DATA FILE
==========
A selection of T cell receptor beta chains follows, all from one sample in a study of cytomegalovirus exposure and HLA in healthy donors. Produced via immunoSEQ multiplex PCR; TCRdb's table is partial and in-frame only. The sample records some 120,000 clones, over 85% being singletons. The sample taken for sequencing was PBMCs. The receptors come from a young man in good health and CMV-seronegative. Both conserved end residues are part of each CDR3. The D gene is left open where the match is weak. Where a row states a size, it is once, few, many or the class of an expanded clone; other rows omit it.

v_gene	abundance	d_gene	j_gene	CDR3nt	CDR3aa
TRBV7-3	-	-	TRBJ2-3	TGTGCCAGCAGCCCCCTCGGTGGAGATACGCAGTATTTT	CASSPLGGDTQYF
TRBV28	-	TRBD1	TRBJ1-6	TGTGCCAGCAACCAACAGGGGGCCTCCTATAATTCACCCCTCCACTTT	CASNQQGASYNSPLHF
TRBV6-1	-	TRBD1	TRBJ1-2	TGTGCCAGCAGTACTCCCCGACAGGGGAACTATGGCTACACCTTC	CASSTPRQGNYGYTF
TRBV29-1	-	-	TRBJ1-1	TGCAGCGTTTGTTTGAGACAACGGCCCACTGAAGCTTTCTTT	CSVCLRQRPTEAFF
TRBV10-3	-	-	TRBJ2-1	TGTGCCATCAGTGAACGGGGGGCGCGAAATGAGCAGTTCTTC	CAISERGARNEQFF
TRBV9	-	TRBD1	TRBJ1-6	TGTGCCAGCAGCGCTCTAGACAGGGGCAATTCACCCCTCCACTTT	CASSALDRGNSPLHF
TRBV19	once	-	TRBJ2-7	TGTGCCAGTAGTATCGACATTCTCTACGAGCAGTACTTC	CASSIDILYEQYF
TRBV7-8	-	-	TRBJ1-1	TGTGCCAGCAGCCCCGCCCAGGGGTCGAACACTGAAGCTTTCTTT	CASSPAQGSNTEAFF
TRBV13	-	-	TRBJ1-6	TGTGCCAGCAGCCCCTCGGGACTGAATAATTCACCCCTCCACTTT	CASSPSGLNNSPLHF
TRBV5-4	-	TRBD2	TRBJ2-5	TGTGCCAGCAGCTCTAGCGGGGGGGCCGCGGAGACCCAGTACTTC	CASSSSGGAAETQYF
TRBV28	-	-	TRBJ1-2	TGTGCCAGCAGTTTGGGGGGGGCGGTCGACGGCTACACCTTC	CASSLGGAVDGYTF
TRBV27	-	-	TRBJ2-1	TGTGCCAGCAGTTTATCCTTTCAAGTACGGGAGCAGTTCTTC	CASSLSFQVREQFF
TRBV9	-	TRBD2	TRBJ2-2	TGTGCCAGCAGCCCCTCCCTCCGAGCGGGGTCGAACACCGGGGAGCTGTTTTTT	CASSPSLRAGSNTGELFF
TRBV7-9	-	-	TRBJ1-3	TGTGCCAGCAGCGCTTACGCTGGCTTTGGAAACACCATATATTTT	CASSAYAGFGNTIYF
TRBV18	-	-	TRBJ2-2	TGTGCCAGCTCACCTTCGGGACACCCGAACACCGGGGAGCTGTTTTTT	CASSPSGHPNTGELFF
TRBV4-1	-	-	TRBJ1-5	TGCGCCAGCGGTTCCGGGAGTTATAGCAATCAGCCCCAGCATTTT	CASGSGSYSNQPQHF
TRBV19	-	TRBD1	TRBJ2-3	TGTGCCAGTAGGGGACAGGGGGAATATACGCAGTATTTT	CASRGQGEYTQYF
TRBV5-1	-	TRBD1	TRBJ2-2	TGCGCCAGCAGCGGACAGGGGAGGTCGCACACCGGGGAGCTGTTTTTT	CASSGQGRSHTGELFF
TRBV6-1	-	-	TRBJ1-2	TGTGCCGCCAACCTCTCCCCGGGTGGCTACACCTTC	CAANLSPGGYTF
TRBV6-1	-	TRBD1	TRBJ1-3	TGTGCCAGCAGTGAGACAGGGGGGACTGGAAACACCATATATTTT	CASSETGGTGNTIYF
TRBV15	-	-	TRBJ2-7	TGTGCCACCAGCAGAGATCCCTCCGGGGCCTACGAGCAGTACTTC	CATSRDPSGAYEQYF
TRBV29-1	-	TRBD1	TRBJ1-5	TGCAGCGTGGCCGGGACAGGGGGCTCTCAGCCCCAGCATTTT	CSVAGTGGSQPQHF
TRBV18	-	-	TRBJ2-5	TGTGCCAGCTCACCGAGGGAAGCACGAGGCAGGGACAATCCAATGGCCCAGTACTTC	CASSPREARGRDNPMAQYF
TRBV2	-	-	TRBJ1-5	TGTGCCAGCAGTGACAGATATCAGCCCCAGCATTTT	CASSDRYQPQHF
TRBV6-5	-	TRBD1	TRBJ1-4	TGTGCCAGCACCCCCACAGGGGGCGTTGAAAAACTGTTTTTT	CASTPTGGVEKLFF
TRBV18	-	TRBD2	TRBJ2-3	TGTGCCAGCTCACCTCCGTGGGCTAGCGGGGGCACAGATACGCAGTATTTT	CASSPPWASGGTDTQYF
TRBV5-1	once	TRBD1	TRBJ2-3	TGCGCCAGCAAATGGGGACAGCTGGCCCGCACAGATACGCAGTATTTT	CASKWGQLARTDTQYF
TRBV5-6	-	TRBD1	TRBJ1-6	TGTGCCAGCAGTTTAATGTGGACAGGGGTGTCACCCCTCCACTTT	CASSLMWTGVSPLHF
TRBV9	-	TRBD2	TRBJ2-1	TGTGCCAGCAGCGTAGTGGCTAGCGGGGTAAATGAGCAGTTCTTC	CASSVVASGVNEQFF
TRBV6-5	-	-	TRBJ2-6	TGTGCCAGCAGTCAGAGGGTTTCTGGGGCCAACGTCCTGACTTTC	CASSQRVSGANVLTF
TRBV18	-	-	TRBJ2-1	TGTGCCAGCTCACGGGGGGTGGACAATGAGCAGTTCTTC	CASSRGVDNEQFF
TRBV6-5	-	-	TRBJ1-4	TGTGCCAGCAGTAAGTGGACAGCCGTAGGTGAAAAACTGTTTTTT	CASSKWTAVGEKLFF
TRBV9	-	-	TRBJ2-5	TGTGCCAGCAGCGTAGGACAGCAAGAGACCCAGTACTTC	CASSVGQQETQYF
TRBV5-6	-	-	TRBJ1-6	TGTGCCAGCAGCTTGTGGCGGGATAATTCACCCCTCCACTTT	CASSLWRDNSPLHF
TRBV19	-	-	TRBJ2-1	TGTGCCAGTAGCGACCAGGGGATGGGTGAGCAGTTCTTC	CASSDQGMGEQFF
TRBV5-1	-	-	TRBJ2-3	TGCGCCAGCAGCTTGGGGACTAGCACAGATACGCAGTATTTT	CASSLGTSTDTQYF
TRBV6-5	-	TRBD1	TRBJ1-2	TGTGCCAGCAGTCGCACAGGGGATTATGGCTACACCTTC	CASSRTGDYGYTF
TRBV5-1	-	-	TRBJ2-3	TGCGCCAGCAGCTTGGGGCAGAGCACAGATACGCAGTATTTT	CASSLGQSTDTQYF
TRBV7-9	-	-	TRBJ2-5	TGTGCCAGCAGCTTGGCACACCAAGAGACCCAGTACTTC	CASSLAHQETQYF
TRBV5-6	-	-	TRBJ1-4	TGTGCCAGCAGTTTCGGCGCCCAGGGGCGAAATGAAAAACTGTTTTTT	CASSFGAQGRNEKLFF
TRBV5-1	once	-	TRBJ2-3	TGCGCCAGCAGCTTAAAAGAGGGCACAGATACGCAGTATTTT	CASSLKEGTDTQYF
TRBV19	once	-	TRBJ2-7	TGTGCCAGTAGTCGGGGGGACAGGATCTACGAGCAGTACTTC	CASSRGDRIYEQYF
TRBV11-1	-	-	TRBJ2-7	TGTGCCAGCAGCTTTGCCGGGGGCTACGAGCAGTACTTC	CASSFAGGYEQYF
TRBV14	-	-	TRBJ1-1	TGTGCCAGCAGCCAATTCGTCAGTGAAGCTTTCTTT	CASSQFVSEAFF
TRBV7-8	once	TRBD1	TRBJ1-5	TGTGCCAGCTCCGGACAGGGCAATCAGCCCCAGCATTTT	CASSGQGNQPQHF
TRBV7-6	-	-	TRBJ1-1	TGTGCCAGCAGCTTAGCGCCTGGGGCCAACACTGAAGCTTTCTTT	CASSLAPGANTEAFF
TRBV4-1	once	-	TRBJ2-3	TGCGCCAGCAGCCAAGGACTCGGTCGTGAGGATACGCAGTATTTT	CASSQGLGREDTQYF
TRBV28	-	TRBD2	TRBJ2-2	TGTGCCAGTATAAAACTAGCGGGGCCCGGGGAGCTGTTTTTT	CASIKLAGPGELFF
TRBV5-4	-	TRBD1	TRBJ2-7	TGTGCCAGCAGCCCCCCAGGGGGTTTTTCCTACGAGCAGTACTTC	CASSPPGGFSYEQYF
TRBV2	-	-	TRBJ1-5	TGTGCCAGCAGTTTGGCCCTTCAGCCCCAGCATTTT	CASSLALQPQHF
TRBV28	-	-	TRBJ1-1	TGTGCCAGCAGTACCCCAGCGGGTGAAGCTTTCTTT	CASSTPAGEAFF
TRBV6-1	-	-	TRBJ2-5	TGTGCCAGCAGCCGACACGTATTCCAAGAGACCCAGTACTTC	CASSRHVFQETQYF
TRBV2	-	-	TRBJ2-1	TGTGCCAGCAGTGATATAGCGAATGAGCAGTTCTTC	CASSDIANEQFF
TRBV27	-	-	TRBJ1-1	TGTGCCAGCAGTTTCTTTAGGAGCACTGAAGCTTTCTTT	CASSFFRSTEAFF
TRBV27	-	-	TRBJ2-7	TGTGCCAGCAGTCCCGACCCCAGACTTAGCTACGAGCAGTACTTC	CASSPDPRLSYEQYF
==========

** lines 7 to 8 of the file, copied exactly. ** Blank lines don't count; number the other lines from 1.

TRBV10-3	-	-	TRBJ2-1	TGTGCCATCAGTGAACGGGGGGCGCGAAATGAGCAGTTCTTC	CAISERGARNEQFF
TRBV9	-	TRBD1	TRBJ1-6	TGTGCCAGCAGCGCTCTAGACAGGGGCAATTCACCCCTCCACTTT	CASSALDRGNSPLHF